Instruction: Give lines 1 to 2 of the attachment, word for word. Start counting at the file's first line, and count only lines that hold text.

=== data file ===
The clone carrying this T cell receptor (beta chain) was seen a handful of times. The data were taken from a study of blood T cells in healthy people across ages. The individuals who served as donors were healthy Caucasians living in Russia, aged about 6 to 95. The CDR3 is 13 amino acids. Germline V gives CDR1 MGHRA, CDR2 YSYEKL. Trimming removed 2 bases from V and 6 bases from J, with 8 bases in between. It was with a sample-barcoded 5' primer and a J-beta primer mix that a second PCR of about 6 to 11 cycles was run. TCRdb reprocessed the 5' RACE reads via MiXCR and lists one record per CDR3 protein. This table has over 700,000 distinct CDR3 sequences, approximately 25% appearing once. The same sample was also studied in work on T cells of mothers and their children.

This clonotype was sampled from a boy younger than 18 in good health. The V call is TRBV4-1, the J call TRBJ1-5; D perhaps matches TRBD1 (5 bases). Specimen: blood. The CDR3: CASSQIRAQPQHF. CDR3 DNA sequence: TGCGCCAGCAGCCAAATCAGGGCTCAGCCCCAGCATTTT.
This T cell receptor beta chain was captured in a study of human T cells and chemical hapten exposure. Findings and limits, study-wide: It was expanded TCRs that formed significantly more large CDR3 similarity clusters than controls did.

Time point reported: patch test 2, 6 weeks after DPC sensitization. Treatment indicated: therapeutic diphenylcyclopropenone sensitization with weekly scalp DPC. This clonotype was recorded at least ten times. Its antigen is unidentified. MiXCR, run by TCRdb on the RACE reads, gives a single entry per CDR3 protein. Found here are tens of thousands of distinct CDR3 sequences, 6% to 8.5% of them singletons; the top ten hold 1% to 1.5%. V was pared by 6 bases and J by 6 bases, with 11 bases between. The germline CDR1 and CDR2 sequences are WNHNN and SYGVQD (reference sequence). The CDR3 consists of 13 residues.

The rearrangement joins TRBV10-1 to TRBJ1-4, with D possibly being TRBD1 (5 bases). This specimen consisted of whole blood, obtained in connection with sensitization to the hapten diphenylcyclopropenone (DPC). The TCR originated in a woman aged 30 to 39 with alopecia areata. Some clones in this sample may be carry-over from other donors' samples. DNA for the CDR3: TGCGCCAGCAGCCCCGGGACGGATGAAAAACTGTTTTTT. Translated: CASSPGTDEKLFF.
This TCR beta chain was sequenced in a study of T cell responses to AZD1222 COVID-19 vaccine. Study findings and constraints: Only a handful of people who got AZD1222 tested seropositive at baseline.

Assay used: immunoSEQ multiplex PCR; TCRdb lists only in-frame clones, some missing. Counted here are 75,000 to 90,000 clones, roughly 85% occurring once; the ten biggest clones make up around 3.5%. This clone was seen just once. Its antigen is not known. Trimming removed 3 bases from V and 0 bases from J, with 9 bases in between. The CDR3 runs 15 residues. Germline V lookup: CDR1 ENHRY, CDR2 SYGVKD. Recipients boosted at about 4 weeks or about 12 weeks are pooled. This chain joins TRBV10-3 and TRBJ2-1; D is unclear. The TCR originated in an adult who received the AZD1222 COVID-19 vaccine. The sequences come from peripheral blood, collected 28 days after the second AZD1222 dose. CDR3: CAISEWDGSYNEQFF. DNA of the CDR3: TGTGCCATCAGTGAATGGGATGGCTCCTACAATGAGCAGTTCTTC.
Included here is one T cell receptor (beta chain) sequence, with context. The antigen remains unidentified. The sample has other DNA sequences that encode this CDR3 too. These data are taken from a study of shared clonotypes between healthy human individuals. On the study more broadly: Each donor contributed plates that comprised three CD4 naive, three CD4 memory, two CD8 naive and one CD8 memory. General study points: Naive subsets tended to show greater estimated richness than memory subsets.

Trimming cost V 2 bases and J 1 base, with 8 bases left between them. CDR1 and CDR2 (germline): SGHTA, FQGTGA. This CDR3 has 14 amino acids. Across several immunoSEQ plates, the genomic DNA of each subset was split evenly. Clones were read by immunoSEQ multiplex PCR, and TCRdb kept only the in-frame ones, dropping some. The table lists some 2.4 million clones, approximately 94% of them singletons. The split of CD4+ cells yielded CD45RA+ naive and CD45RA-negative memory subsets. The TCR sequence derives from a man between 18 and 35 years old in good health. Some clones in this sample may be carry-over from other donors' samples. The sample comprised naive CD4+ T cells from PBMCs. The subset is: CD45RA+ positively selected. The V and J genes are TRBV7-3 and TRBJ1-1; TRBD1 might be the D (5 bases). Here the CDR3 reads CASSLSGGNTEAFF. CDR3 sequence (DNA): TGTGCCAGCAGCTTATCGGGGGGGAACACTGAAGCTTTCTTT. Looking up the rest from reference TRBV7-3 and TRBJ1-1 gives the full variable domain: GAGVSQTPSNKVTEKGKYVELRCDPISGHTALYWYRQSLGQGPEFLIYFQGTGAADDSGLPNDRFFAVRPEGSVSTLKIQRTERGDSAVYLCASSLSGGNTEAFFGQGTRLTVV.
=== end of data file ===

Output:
The clone carrying this T cell receptor (beta chain) was seen a handful of times. The data were taken from a study of blood T cells in healthy people across ages. The individuals who served as donors were healthy Caucasians living in Russia, aged about 6 to 95. The CDR3 is 13 amino acids. Germline V gives CDR1 MGHRA, CDR2 YSYEKL. Trimming removed 2 bases from V and 6 bases from J, with 8 bases in between. It was with a sample-barcoded 5' primer and a J-beta primer mix that a second PCR of about 6 to 11 cycles was run. TCRdb reprocessed the 5' RACE reads via MiXCR and lists one record per CDR3 protein. This table has over 700,000 distinct CDR3 sequences, approximately 25% appearing once. The same sample was also studied in work on T cells of mothers and their children.

This clonotype was sampled from a boy younger than 18 in good health. The V call is TRBV4-1, the J call TRBJ1-5; D perhaps matches TRBD1 (5 bases). Specimen: blood. The CDR3: CASSQIRAQPQHF. CDR3 DNA sequence: TGCGCCAGCAGCCAAATCAGGGCTCAGCCCCAGCATTTT.